Lily (joy1) | 2436 comments Sophia wrote: "A curious choice for Advent if the Church got it all wrong!"

Sophia -- not sure what the "all" is in your comment -- and I'm not asking for clarification.

Faith, spirituality, religion, theology, ....., whatever name I give to a particular part of my life journey I have always found to be full of as much mystery as elucidation. Still, I have acquaintances who can trace parenthetical commentary on erudite interpretations and scriptural passages through millennia of scholars -- sometimes to the point of wondering if one is discussing the number of angels dancing on the head of a pin, sometimes in amazement at the conversations humankind is capable of conducting across the ages. (A process I find analogous to tracing scientific discoveries, e.g., on evolution, through technical journals.)

In recent years, I have read or listened to the work of men like Marcus J. Borg, John Dominic Crossan, Bruce Chilton, Elaine Pagels, ..., as they have attempted to reconstruct for the modern mind the world in which Christian faith was born. For me, Colm Tóibín's book was a fictional extension of that type of reconstruction. I didn't find it particularly engaging or challenging, but more meditative on what Mary might have pondered in her latter years as "God-bearer" (Gk, theotokos). It seemed a little too modern at points -- I didn't feel as if I was reading an account from someone who was an archeologist or even one who had poured over ancient manuscripts. But, perhaps especially from the voice of Meryl Streep, it "worked" as a thoughtful meditation on Mary's humanity. Certainly it was more readable than Blessed One, much as I respect the work of its lead editor, Beverly Gaventa and would even encourage perusing that work if one's interests so inclined.

Last night, one of our congregants who is an art scholar gave us a wonderful slide tour of early Nativity Art. What a way to start the season of preparation! An oratorio of Christmas music will follow in a couple of weeks.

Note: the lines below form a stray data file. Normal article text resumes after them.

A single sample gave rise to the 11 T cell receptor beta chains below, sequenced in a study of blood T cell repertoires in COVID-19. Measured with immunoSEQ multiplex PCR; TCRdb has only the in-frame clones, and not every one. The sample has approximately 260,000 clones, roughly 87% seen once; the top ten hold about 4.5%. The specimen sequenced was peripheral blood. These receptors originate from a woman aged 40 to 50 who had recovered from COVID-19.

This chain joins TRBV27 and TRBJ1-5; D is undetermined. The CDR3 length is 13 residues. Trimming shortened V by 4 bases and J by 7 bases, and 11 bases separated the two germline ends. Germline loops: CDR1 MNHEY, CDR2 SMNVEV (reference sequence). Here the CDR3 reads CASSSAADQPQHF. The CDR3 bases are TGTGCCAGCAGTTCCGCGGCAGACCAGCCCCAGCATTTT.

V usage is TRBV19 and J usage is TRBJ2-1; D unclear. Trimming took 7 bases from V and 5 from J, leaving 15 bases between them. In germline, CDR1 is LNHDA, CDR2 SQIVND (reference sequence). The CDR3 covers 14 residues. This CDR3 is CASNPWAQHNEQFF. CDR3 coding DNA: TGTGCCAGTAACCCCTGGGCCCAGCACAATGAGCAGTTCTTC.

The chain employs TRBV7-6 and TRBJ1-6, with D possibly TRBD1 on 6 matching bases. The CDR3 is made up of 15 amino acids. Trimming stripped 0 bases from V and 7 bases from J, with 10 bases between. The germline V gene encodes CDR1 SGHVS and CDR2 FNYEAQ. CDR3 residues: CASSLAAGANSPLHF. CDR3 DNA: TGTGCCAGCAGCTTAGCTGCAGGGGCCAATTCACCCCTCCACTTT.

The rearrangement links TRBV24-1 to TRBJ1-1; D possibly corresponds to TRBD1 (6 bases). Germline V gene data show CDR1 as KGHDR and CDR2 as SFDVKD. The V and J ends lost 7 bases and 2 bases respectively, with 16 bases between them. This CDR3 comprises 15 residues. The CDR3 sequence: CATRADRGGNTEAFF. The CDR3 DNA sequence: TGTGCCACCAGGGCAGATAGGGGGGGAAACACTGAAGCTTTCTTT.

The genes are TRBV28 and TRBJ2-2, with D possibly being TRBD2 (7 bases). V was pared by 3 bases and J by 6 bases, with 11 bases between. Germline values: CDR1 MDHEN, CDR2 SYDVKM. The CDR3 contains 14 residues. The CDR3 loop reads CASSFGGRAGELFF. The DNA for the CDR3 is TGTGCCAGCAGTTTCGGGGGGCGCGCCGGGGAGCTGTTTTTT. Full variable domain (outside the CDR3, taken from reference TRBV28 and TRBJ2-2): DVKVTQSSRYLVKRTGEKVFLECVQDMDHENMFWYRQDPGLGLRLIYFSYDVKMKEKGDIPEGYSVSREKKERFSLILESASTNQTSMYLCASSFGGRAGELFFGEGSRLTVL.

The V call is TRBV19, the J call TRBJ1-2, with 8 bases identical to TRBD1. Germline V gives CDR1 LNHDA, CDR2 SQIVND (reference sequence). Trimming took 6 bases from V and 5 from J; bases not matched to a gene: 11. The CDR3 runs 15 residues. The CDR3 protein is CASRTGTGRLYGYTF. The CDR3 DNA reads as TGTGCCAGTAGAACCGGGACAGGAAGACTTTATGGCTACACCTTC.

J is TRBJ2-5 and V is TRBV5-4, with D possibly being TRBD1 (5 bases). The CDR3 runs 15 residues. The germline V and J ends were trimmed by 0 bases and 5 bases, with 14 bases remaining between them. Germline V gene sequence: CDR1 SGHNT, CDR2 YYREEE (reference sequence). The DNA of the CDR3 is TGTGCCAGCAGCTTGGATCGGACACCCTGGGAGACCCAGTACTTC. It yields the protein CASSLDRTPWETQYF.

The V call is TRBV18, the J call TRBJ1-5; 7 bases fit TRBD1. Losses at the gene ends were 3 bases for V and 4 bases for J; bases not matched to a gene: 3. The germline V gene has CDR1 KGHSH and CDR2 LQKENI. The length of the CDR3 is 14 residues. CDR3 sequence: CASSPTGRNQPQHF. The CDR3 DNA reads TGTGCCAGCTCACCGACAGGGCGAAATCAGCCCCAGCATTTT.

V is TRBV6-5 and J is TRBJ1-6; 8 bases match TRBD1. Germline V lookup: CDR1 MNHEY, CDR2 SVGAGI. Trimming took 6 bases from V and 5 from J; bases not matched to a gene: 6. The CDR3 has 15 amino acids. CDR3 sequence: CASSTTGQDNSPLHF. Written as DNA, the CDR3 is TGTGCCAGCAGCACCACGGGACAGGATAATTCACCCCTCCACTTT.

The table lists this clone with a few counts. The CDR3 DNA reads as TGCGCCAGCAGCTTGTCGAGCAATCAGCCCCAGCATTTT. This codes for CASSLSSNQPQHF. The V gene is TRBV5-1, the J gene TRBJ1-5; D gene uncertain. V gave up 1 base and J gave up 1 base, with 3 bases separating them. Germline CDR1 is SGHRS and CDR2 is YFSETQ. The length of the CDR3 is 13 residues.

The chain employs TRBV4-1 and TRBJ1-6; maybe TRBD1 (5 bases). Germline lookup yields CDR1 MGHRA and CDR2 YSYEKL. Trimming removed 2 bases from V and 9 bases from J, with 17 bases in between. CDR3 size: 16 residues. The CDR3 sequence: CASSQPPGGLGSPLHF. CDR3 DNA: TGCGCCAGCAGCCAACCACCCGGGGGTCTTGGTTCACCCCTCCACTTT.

Ending with a Rembrandt drawing, with so much wonder and interpretation in between:

Sophia Roberts | 1324 comments I'm intrigued to note that we are on a similar journey. Thank you for the images. I particularly like the Byzantine icons.

I admired Toibin for tackling the story of Mary, but I can't say I liked his book very much. To my mind Mary lacked any profound depth. I can appreciate that Mary may well have been well and truly hacked off by this stage, but did she harbour no tender feelings towards her son, who had suffered such a humiliating and painful death?

I will definitely listen to Meryl Streep; that may well renew my faith in this pithy little number (!)

message 36: by Lily (new) - rated it 3 stars

Lily (joy1) | 2436 comments Sophia wrote: "I can appreciate that Mary may well have been well and truly hacked off by this stage, but did she harbour no tender feelings towards her son, who had suffered such a humiliating and painful death?..."

While I heard Mary wondering if her son's choices had been worth it, I didn't walk away from the recording with the sense she lacked tender feelings towards him. I have returned the CDs and don't have the text so can't quote you anything to counter-position your reaction. Maybe it was the poignancy and fear and hurt that Streep was able to convey with her voice to which I reacted more than the words themselves.

I wish I could share more deeply the presentation from last night. I sense you would have enjoyed it, Sophia. Our speaker talked a fair amount about the extent to which artists have extended our mental images of the basic nativity stories in the Gospels. She had us start by closing our eyes and creating our own images, then proceeded to describe the evolution of many of the iconic elements incorporated and created by artists through the centuries -- including the animals from Isaiah, not the Gospels. The constancy in their inclusion was startling. She also pointed out the many ways of presenting Joseph, from his position in an overall piece to the expressions on his face to his portrayed age. She suggested that artists had made the wise men of the Gospels "kings." And those are only the tip of the considerations. She stayed totally with the nativity and did not stray into either the Annunciation nor the flight into Egypt nor the presentation in the temple.

Sophia Roberts | 1324 comments Artists (and I include writers) have a lot to answer for! Angels didn't have wings until the 4th century.

I must look at this book again - once the lady to whom I loaned it has returned same. I certainly picked up that she felt hurt.

back to top